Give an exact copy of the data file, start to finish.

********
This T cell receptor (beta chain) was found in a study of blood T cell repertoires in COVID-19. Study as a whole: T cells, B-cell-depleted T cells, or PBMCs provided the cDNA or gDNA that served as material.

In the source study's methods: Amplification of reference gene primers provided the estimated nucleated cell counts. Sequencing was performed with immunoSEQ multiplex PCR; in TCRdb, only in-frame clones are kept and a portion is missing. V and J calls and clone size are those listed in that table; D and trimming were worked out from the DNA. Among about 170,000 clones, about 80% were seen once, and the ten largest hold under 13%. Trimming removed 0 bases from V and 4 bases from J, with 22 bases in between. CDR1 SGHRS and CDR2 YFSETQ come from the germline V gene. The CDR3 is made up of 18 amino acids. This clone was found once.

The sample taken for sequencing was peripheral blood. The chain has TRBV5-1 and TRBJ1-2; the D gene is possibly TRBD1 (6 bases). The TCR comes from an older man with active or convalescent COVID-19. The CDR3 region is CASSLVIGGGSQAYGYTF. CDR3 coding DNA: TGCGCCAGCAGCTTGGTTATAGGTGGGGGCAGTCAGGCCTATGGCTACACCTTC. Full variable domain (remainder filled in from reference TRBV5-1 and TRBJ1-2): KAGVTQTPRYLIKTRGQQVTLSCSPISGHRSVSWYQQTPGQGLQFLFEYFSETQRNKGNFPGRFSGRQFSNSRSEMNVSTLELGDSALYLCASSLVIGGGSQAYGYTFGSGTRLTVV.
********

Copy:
This T cell receptor (beta chain) was found in a study of blood T cell repertoires in COVID-19. Study as a whole: T cells, B-cell-depleted T cells, or PBMCs provided the cDNA or gDNA that served as material.

In the source study's methods: Amplification of reference gene primers provided the estimated nucleated cell counts. Sequencing was performed with immunoSEQ multiplex PCR; in TCRdb, only in-frame clones are kept and a portion is missing. V and J calls and clone size are those listed in that table; D and trimming were worked out from the DNA. Among about 170,000 clones, about 80% were seen once, and the ten largest hold under 13%. Trimming removed 0 bases from V and 4 bases from J, with 22 bases in between. CDR1 SGHRS and CDR2 YFSETQ come from the germline V gene. The CDR3 is made up of 18 amino acids. This clone was found once.

The sample taken for sequencing was peripheral blood. The chain has TRBV5-1 and TRBJ1-2; the D gene is possibly TRBD1 (6 bases). The TCR comes from an older man with active or convalescent COVID-19. The CDR3 region is CASSLVIGGGSQAYGYTF. CDR3 coding DNA: TGCGCCAGCAGCTTGGTTATAGGTGGGGGCAGTCAGGCCTATGGCTACACCTTC. Full variable domain (remainder filled in from reference TRBV5-1 and TRBJ1-2): KAGVTQTPRYLIKTRGQQVTLSCSPISGHRSVSWYQQTPGQGLQFLFEYFSETQRNKGNFPGRFSGRQFSNSRSEMNVSTLELGDSALYLCASSLVIGGGSQAYGYTFGSGTRLTVV.